October 17, 2012

Don't Be Afraid of the Dark - Be Afraid of the Light

by Luke Burns

Kiss Me Deadly (1955) - dir. Robert Aldrich

The sinister truth about Kiss Me Deadly was right under our noses the whole time. There were plenty of clues: the terrifying, illegible, backwards-scrolling credits1; the fact that the movie opens with a woman running for her life from some unknown malign force; but most of all, it’s the main character, Mike Hammer (Ralph Meeker), who shows us the true nature the movie we’re watching. Kiss Me Deadly isn’t just a film noir — it’s a straight up horror film. It’s a monster movie, and Mike Hammer, our hero, is the monster.

Mike Hammer looking like he stepped out of a
Universal Monster Movie.

To be sure, Mike Hammer is a brutal, violent fellow. It would be easy to say that his capacity for violence is all the evidence you need to show that the man is a monster. Similarly, one might say that from the point of view an uptight repressed 1950s authority figure, Hammer and his renegade ways seem quite monstrous indeed. But neither of those explanations gets at the aura of visceral terror that surrounds Hammer. In order to understand the extent of the horror that Hammer inflicts, you have to look at how other characters react to him. Specifically, look at the reactions of two thugs (who I will refer to as Goon 1 and Goon 2) who come after Hammer on two separate occasions, and get more than they bargained for both times.

Take the scene where Goon 1 and Goon 2 come after Hammer while he’s ostensibly changing into a bathing suit to take a dip in a bad guy’s pool (it’s a long story). The goons come towards the camera, advancing on Hammer, who is only visible as a dark shadow in the foreground, on the edge of the left side of the frame. Goon 1 approaches the shadow, stepping forward enough that his head is out of frame. With a dramatic and sinister sting of music, he’s thrown to the ground, unconscious. It would be a pretty standard scene of a PI treating a thug to some chin music, except that we don’t actually see what happens to Goon 1, and Goon 2 doesn’t stay and fight, he flees in terror. He cannot get out of the room fast enough, and once he’s gotten out, the camera lingers on his confused and frightened expression while eerie music plays. What did Hammer do to Goon 1 that was so bad it warrants that look of terror? What did he do that was so bad that it had to take place out of the frame?

A similar scene plays out when Hammer, having been captured by the bad guys, manages to work his way free of his restraints. He’s going to escape! At this point, we expect a “hero on the run” sequence, with Hammer hiding from his captors, trying to elude them and get to safety. This does not happen. Hammer hides, but in the way that a monster hides in order to jump out and terrify his victims before devouring them.

Goon 1 (Unlucky Goon!) enters the room where Hammer is being held, prepared to send the nosy PI to meet his Maker. He barely has enough time to register that Hammer has escaped before the door behind him swings shut, seemingly by itself, plunging the room into darkness. Once again, we don’t see what happens to Goon 1. The film cuts to another room, where Goon 2 is contentedly looking out a window at the night sky. Then we hear the bloodcurdling scream of Goon 1 — it’s a scream of utter terror, not pain — and Goon 2 goes to see what’s wrong.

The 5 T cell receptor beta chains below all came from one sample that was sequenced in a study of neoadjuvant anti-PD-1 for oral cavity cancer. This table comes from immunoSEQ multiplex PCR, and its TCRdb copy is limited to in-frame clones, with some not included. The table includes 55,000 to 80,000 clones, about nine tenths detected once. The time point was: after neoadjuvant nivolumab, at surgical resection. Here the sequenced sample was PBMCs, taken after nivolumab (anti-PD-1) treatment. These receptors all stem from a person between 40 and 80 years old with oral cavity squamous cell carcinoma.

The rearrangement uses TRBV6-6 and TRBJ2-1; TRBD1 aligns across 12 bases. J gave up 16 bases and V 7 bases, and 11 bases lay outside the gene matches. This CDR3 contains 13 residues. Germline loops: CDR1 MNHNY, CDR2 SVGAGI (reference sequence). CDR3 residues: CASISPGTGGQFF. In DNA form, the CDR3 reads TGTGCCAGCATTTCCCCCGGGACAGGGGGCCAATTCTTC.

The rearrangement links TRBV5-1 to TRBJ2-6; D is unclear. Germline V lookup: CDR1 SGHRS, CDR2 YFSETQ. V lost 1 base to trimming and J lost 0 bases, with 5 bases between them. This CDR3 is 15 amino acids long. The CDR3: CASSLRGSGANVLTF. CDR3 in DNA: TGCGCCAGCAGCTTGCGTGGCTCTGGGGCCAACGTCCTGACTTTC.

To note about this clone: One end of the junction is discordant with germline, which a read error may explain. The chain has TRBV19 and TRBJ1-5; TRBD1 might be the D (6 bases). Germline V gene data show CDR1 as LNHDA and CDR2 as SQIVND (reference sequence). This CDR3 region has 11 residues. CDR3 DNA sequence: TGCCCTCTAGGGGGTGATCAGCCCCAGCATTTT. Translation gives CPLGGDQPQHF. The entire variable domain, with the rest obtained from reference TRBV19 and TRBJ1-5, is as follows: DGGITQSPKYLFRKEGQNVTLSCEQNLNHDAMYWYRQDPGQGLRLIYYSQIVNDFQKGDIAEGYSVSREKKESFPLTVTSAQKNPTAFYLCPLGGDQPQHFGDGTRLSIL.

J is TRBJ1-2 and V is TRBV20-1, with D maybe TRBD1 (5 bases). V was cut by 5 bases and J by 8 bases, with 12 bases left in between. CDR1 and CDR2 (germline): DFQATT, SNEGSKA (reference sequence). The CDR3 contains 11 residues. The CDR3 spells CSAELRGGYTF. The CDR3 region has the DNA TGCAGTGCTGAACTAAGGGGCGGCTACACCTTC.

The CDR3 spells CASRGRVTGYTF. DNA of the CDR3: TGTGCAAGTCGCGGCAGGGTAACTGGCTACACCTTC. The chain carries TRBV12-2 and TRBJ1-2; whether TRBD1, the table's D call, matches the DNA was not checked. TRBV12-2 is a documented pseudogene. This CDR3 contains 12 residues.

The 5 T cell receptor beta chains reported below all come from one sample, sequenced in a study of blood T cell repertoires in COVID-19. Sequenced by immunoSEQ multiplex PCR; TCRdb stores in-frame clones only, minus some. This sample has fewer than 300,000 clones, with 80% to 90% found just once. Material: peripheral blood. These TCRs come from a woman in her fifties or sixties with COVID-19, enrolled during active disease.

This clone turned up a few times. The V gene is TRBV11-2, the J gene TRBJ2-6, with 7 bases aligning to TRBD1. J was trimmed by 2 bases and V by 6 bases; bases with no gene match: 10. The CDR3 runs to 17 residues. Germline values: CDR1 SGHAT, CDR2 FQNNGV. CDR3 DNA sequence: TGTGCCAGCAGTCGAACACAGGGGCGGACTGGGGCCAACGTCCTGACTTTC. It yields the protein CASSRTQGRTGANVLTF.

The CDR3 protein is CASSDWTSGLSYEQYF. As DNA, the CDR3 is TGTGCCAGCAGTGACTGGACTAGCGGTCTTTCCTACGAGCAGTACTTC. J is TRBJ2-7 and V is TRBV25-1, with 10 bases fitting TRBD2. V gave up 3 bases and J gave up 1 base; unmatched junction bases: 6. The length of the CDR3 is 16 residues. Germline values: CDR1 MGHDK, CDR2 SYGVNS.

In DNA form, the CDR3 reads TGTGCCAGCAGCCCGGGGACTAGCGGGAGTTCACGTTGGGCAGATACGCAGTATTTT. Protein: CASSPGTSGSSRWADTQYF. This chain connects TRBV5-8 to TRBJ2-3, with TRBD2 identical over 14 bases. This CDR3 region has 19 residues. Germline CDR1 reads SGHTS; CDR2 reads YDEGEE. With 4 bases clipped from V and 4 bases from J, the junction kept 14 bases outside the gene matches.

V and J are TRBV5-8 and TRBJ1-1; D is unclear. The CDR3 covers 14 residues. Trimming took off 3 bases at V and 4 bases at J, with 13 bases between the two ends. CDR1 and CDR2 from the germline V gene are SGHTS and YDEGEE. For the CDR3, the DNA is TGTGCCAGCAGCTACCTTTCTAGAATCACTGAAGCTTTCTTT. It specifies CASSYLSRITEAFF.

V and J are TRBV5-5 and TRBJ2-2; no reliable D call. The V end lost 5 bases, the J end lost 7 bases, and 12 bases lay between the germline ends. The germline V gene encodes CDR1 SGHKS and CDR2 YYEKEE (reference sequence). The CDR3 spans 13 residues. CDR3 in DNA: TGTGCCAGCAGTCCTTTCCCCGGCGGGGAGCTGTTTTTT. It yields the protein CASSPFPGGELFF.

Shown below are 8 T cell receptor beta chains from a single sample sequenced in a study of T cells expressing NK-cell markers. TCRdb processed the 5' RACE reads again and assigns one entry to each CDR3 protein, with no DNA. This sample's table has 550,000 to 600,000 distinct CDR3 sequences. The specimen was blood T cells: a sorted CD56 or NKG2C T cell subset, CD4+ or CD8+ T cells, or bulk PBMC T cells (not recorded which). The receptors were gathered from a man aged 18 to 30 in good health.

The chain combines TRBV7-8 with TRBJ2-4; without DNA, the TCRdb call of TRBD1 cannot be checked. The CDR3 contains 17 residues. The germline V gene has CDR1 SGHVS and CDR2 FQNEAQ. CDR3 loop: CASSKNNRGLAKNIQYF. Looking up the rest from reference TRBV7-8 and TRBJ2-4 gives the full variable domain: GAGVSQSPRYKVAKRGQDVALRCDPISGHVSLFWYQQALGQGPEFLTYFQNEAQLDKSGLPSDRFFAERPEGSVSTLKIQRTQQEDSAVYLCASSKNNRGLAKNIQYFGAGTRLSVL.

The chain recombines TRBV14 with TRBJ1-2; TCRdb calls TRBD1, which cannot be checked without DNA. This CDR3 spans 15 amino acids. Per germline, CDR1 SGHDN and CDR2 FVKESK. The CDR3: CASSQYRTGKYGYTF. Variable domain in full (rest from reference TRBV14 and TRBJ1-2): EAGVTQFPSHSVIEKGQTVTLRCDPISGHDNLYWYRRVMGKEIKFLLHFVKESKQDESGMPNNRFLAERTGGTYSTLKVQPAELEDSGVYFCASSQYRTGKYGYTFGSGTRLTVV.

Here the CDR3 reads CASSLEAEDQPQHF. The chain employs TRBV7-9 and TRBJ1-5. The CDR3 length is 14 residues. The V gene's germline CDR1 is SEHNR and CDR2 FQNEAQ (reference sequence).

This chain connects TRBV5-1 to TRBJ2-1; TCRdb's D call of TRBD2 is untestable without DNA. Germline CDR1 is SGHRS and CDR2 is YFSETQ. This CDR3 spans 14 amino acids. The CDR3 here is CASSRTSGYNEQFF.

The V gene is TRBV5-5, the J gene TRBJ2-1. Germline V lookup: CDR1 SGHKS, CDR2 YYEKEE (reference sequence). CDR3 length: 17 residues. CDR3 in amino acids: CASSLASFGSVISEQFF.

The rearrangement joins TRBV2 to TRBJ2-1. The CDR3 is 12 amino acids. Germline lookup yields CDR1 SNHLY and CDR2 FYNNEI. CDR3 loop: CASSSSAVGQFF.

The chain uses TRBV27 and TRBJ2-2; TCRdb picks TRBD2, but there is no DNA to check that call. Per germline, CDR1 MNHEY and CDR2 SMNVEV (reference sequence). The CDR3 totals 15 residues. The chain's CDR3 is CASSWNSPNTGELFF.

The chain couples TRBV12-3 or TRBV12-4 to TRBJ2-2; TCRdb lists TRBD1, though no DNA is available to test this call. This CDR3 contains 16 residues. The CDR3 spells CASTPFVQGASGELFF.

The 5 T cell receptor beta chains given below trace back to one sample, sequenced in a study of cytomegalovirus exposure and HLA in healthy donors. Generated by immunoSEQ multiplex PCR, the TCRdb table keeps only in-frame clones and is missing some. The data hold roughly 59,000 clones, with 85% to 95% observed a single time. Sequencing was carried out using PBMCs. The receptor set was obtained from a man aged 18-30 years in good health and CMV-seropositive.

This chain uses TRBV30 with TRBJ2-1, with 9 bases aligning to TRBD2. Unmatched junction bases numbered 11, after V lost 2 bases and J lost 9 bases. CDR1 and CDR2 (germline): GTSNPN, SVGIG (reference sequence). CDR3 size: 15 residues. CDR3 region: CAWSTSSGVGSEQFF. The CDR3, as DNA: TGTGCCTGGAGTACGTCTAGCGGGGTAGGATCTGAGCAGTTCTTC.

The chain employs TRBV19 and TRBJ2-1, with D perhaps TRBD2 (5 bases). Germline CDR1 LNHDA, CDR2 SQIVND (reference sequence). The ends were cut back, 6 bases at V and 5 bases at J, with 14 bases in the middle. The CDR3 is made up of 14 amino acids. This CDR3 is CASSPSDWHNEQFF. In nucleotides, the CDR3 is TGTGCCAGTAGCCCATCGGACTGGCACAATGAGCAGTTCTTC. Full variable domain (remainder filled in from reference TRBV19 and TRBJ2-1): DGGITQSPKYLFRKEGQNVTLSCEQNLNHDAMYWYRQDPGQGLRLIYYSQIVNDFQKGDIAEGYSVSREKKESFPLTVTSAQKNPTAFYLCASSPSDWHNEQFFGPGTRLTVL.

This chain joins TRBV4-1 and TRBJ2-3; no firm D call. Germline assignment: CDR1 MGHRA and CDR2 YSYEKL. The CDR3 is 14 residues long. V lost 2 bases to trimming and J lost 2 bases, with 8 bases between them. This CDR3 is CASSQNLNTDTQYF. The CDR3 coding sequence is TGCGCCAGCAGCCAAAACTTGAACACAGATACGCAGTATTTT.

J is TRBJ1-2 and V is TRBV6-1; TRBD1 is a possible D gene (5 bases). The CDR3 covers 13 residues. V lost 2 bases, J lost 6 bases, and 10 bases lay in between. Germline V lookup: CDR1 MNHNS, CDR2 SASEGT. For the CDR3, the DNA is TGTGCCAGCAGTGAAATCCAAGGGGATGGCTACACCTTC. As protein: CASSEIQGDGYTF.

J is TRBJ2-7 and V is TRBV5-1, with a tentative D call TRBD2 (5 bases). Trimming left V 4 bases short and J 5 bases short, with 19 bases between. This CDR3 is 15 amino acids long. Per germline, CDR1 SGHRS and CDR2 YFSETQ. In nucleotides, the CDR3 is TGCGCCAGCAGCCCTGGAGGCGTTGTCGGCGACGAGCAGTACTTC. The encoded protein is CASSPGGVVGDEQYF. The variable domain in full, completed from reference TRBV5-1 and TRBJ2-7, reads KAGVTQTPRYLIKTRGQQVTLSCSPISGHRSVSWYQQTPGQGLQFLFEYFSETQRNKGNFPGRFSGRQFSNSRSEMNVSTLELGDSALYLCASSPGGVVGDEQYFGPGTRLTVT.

Goon 2 enters the darkened room and nervously looks around. It’s a sequence that feels just like the part in a slasher movie where one of the characters goes off on their own to investigate “that strange noise…” There’s an odd kind of tension that builds because you expect Hammer — our hero, remember — to jump from the shadows at any moment to dispatch Goon 2. But he doesn’t. In true monster movie form, the monster has disappeared before we could get a good look at him. All that’s left is a corpse with a look of utter horror (and, let’s be honest, a little bit of goofiness) on its face. Another disturbing detail is that it’s not even clear how Hammer killed the guy! There doesn’t seem to be a mark on him! Goon 2 swallows hard. He’s still scared, but knows he’s lucky to be alive. It's easy to imagine this as the start of a monster movie. In the next scene, investigators would be called in to look at the aftermath of Hammer’s escape: “What could have done this, inspector?” “Well, whatever it was, it wasn’t human.”

Once you understand Hammer’s true nature, you start to notice other monstrous things about him. Hammer gets shot in the gut at point blank range, but keeps going, Michael Meyers style. He lies on his couch for hours, like a slovenly vampire lolling about in a coffin, waiting for night to fall so he can begin his investigation. More broadly, there’s the delightful lumbering Frankensteinish quality that Meeker brings to his portrayal of Hammer.

The fire of the Atomic Age.

Frankenstein is actually a good reference point for the end of the film, which shows that fire — in this case, fire of the atomic, end-of-the-world-variety — is still “baaaad”, and that there are worse things coming out of the lab than a reanimated guy made of stitched-together dead bodies. This latter fact is perhaps the main reason why we fail to see Hammer for what he really is. Your ordinary, run of the mill Frankenstein or Wolf-Man is small potatoes in the atomic age. Darkness, shadows and the monsters they contain are nothing in the face of the all-destroying power of the blinding, bright light of the bomb. What horror can compare to the horror of nuclear annihilation? Given the choice, we’ll take a good old-fashioned monster like Mike Hammer any day.
1 - This style of credits would later be used by another horror noir, Seven.

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